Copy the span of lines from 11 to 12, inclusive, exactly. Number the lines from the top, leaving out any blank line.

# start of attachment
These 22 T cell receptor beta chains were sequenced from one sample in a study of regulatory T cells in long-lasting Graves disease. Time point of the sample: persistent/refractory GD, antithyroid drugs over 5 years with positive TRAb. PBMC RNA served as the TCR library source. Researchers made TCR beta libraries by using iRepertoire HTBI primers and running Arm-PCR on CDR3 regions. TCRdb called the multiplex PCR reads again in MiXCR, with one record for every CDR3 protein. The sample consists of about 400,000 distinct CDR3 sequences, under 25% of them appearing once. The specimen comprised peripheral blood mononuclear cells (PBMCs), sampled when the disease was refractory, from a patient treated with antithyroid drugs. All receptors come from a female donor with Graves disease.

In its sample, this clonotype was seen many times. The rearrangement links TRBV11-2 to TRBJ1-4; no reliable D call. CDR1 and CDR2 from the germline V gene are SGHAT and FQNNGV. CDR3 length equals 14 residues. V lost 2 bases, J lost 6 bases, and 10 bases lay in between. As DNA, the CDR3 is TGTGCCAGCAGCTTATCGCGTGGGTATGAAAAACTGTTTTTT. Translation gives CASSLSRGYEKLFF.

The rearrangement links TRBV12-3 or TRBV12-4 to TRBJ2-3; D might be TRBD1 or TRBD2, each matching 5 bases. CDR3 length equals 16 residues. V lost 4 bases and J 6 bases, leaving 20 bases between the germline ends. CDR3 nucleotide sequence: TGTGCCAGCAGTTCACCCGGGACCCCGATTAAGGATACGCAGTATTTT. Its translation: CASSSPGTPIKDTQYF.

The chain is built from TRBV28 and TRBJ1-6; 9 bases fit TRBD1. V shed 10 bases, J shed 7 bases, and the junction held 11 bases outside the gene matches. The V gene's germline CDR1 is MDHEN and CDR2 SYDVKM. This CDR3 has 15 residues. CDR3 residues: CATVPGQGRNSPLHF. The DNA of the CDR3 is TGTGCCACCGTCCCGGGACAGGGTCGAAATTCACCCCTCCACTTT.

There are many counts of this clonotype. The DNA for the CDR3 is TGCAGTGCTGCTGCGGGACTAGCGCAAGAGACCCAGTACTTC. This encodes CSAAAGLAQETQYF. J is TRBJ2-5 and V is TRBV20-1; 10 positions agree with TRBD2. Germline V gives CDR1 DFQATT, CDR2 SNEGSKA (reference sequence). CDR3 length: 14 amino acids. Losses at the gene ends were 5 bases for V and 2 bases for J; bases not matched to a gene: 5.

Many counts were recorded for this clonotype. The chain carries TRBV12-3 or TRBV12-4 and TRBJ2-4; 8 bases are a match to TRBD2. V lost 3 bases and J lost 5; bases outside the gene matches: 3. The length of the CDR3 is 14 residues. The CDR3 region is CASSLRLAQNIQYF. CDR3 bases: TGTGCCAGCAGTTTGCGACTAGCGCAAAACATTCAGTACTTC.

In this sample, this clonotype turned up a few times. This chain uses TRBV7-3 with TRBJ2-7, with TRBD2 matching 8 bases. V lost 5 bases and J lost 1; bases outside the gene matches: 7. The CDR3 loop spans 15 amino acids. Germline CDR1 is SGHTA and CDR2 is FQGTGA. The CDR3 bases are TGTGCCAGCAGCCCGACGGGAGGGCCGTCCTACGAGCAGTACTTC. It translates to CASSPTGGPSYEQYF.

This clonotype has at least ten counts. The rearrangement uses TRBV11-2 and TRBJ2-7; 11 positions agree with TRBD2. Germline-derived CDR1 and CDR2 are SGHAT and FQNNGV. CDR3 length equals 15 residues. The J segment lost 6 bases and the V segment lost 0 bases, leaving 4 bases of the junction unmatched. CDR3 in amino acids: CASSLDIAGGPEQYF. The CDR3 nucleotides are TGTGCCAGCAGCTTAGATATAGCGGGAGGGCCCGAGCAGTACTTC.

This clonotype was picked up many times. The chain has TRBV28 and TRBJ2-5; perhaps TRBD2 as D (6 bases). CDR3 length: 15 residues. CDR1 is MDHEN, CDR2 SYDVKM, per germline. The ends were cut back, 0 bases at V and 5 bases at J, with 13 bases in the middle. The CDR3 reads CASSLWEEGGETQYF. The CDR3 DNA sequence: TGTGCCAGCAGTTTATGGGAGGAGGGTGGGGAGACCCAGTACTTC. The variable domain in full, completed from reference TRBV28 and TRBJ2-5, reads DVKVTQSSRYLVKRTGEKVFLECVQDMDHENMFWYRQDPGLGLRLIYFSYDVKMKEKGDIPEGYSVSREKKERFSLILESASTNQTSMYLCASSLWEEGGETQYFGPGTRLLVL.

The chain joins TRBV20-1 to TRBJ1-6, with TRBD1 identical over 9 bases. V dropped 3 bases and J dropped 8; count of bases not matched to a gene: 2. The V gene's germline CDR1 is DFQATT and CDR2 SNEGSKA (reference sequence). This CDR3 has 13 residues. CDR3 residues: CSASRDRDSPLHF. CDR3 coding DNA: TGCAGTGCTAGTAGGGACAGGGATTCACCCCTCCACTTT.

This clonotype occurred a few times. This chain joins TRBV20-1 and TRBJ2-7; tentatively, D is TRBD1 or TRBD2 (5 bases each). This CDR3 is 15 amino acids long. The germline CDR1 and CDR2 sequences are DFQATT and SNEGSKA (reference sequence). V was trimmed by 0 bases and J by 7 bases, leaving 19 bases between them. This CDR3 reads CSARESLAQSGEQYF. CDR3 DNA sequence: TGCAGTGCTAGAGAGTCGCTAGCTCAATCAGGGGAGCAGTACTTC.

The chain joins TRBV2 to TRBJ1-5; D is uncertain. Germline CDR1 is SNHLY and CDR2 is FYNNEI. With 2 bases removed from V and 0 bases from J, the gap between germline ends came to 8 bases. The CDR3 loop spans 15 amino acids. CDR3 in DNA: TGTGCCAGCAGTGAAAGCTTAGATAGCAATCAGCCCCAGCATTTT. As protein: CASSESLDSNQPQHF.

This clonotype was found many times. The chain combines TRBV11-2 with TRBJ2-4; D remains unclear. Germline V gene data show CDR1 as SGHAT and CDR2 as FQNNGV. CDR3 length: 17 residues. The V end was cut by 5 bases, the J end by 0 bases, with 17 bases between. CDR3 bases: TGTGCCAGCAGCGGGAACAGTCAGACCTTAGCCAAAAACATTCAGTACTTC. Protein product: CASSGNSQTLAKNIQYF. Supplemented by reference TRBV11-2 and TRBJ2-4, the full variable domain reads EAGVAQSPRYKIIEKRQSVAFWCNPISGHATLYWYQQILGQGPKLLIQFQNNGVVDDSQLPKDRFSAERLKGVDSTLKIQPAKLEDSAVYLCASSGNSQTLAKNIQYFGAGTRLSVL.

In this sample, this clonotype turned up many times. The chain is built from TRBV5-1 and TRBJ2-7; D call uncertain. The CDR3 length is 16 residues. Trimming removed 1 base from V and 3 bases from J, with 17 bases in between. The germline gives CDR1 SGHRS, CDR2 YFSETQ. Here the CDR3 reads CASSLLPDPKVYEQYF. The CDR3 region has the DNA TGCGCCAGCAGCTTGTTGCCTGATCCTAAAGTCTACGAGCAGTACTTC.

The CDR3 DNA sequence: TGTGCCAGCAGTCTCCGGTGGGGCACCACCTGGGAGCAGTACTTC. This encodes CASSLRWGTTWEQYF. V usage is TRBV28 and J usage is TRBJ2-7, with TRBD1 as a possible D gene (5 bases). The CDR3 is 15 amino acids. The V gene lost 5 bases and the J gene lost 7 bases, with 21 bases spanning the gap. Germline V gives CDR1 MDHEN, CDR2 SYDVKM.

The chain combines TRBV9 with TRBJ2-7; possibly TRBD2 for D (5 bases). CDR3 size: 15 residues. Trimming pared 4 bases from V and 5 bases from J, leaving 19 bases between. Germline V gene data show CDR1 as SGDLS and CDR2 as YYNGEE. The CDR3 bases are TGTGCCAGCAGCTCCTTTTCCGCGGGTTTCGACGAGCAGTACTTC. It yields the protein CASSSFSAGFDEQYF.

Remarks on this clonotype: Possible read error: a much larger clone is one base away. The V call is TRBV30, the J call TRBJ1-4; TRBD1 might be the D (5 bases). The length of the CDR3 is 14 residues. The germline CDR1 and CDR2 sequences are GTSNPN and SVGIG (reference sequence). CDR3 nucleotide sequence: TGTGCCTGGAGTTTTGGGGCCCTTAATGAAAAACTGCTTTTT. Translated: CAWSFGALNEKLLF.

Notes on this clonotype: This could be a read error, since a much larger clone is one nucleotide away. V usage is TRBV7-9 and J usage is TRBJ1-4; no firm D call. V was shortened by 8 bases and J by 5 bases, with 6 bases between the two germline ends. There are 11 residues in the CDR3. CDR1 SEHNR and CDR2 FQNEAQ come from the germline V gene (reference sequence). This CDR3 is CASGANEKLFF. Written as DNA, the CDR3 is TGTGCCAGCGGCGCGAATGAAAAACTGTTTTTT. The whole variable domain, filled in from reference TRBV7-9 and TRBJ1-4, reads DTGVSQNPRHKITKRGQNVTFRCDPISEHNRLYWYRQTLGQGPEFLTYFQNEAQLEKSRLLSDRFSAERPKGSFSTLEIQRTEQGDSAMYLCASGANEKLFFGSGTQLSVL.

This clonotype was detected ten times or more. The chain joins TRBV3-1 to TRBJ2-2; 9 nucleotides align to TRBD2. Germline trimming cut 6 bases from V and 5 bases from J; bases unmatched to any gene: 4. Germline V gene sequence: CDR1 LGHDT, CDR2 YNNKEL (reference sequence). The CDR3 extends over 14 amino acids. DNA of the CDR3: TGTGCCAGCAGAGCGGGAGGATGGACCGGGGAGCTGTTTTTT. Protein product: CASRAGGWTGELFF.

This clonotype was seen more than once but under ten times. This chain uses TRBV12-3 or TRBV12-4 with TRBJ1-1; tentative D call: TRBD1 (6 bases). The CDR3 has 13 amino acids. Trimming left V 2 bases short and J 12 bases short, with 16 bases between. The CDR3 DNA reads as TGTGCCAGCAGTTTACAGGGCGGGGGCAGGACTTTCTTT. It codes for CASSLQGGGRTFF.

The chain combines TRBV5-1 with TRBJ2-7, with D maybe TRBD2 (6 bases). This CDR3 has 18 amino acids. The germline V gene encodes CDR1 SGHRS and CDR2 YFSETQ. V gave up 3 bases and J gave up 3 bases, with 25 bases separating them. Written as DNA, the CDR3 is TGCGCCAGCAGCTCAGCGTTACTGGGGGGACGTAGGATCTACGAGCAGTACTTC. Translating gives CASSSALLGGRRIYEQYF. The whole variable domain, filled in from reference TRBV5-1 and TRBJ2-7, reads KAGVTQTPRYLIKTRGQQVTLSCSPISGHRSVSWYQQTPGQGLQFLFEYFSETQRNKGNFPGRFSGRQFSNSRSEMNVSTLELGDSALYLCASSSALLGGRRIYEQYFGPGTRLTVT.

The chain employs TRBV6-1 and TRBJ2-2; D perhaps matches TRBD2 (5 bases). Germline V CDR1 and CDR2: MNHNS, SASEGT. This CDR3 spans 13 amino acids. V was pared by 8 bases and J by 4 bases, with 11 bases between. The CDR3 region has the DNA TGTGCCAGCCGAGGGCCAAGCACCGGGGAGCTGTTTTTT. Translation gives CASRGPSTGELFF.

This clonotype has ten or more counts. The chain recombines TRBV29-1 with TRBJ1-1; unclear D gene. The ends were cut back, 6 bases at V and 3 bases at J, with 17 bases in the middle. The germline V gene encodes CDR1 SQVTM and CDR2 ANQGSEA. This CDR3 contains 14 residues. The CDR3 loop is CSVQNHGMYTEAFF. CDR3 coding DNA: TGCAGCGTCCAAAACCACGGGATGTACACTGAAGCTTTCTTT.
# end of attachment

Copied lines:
This clonotype occurred a few times. This chain joins TRBV20-1 and TRBJ2-7; tentatively, D is TRBD1 or TRBD2 (5 bases each). This CDR3 is 15 amino acids long. The germline CDR1 and CDR2 sequences are DFQATT and SNEGSKA (reference sequence). V was trimmed by 0 bases and J by 7 bases, leaving 19 bases between them. This CDR3 reads CSARESLAQSGEQYF. CDR3 DNA sequence: TGCAGTGCTAGAGAGTCGCTAGCTCAATCAGGGGAGCAGTACTTC.

The chain joins TRBV2 to TRBJ1-5; D is uncertain. Germline CDR1 is SNHLY and CDR2 is FYNNEI. With 2 bases removed from V and 0 bases from J, the gap between germline ends came to 8 bases. The CDR3 loop spans 15 amino acids. CDR3 in DNA: TGTGCCAGCAGTGAAAGCTTAGATAGCAATCAGCCCCAGCATTTT. As protein: CASSESLDSNQPQHF.